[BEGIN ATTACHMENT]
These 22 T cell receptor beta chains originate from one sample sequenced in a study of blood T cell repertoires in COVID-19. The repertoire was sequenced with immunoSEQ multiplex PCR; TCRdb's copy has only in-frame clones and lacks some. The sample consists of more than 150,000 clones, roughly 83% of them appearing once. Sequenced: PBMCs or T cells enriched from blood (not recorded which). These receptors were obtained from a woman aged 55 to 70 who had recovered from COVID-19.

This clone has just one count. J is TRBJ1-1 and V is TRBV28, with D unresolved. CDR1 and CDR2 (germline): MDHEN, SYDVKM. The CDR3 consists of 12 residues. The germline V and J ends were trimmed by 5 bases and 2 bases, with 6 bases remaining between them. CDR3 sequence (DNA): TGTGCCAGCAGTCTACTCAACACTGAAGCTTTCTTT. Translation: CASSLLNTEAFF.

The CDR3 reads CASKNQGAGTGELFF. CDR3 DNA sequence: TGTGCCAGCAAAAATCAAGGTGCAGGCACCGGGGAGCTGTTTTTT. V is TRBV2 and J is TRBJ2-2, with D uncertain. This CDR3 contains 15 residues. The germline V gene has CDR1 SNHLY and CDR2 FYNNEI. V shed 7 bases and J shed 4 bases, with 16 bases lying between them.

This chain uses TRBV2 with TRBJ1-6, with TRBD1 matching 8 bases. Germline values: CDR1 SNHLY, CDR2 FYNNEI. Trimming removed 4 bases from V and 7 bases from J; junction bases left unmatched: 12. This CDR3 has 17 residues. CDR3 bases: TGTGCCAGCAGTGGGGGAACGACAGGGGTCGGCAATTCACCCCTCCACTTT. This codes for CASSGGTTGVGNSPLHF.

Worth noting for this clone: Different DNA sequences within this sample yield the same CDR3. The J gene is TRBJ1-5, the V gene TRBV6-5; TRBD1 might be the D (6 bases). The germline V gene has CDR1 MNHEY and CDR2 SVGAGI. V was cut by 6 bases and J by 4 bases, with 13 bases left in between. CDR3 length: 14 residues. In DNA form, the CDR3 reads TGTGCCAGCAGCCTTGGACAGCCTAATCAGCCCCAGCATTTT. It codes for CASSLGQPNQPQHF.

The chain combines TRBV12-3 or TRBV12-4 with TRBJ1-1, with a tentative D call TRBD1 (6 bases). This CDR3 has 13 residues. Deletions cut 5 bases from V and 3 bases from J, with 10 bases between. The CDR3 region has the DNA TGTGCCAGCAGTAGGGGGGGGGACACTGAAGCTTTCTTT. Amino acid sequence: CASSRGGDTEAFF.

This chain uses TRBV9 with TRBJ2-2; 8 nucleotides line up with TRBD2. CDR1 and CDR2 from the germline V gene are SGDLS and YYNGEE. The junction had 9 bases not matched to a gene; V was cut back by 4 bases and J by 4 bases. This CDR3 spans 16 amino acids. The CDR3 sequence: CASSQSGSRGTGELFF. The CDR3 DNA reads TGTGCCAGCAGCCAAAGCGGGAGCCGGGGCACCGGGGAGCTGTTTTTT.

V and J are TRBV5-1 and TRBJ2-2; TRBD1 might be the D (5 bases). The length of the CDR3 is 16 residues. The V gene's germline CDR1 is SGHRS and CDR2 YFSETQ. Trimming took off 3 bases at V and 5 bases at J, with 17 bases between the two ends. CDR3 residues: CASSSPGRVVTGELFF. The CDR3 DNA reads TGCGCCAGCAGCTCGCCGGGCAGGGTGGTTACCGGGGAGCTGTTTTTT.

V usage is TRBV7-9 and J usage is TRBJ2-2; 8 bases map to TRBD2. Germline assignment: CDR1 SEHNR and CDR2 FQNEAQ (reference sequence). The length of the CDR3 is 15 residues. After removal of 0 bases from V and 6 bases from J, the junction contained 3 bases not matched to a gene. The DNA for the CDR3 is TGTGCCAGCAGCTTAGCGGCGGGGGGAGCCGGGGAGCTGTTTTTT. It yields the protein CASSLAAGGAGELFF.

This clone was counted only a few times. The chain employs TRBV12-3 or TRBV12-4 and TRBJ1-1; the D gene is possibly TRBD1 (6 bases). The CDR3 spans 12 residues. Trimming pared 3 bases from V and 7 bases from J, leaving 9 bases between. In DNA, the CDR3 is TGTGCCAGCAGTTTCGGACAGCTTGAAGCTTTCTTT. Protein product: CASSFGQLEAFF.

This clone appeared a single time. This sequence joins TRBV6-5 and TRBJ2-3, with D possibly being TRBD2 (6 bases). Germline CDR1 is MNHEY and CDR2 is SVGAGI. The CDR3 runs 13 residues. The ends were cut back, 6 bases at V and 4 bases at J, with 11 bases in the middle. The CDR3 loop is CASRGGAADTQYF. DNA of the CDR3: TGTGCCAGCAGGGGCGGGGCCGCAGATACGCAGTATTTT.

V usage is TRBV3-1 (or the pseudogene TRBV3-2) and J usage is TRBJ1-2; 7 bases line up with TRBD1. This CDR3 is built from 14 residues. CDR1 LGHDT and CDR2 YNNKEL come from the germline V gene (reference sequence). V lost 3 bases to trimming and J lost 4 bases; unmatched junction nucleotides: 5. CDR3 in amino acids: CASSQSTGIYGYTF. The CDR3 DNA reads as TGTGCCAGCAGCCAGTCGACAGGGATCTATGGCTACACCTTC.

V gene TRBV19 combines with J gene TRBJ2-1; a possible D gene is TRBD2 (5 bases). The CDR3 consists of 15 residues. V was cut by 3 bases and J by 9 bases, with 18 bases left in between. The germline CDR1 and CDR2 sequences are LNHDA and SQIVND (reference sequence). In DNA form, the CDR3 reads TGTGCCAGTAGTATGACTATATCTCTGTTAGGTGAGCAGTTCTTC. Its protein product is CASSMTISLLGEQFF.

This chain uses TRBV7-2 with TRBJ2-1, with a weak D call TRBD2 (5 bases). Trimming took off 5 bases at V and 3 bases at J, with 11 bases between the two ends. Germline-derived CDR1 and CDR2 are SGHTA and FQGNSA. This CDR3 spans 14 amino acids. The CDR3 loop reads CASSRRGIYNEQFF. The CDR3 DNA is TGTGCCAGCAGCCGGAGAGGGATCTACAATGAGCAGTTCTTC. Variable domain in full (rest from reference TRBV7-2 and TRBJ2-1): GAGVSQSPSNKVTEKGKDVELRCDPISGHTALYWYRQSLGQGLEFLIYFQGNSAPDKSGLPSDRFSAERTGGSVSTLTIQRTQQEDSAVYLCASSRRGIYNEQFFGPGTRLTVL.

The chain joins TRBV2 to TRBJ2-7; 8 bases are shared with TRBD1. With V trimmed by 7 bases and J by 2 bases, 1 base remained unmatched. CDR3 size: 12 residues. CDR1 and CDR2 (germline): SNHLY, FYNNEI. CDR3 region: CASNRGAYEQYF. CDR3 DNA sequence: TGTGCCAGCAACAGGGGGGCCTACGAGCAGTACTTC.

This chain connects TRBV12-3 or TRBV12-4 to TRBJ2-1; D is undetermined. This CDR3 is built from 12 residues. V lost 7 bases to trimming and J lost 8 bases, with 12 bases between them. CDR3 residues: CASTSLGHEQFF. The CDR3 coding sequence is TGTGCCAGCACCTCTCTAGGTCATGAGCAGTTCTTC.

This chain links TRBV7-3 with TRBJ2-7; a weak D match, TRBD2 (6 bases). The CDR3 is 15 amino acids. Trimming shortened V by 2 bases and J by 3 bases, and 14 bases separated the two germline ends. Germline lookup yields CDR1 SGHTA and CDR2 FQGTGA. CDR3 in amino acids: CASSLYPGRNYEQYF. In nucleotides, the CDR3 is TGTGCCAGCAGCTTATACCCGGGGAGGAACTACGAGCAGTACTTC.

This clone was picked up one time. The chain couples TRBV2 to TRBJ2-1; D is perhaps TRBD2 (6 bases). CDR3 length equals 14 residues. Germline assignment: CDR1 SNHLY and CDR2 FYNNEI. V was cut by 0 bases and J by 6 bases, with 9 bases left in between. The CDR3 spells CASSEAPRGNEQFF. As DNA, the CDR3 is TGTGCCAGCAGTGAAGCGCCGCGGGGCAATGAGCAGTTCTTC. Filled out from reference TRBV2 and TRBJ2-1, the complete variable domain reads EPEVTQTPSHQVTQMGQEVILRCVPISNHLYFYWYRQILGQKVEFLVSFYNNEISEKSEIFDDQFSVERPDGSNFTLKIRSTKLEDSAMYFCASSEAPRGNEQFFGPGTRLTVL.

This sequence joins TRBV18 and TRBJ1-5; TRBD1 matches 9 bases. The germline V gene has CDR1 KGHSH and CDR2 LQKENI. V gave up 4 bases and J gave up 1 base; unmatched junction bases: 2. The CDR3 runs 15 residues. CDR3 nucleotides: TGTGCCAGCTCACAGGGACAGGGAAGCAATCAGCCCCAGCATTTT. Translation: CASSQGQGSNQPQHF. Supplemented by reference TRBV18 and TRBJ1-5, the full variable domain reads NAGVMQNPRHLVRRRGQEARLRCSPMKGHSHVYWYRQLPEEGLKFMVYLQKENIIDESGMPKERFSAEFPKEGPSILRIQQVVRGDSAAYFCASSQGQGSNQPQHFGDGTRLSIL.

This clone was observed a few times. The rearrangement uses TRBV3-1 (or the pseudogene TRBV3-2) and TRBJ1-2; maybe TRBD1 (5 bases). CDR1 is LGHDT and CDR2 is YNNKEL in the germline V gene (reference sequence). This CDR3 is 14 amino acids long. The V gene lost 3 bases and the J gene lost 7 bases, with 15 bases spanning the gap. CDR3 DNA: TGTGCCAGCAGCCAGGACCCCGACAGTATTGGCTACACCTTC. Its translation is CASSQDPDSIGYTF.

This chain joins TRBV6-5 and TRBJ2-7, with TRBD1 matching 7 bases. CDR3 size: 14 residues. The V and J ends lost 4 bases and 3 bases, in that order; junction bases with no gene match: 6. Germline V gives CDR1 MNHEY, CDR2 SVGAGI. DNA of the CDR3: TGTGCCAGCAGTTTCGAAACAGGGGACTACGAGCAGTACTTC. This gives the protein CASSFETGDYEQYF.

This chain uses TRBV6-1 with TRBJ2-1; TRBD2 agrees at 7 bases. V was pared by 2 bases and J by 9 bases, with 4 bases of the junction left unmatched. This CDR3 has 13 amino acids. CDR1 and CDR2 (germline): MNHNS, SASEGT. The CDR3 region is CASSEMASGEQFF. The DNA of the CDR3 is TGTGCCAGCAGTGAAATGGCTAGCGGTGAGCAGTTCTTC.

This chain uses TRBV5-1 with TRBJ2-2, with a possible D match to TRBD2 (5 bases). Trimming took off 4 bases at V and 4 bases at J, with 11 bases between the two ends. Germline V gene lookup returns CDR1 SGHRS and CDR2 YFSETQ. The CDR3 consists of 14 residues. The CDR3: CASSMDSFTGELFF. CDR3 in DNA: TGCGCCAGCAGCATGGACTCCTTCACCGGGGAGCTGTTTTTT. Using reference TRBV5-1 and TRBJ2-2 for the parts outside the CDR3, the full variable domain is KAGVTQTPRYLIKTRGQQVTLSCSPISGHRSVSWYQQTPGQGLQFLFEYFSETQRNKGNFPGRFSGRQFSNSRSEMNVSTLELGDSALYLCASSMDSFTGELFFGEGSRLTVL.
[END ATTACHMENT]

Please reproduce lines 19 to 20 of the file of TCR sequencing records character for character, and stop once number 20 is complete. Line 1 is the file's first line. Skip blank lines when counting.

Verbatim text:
This sequence joins TRBV18 and TRBJ1-5; TRBD1 matches 9 bases. The germline V gene has CDR1 KGHSH and CDR2 LQKENI. V gave up 4 bases and J gave up 1 base; unmatched junction bases: 2. The CDR3 runs 15 residues. CDR3 nucleotides: TGTGCCAGCTCACAGGGACAGGGAAGCAATCAGCCCCAGCATTTT. Translation: CASSQGQGSNQPQHF. Supplemented by reference TRBV18 and TRBJ1-5, the full variable domain reads NAGVMQNPRHLVRRRGQEARLRCSPMKGHSHVYWYRQLPEEGLKFMVYLQKENIIDESGMPKERFSAEFPKEGPSILRIQQVVRGDSAAYFCASSQGQGSNQPQHFGDGTRLSIL.

This clone was observed a few times. The rearrangement uses TRBV3-1 (or the pseudogene TRBV3-2) and TRBJ1-2; maybe TRBD1 (5 bases). CDR1 is LGHDT and CDR2 is YNNKEL in the germline V gene (reference sequence). This CDR3 is 14 amino acids long. The V gene lost 3 bases and the J gene lost 7 bases, with 15 bases spanning the gap. CDR3 DNA: TGTGCCAGCAGCCAGGACCCCGACAGTATTGGCTACACCTTC. Its translation is CASSQDPDSIGYTF.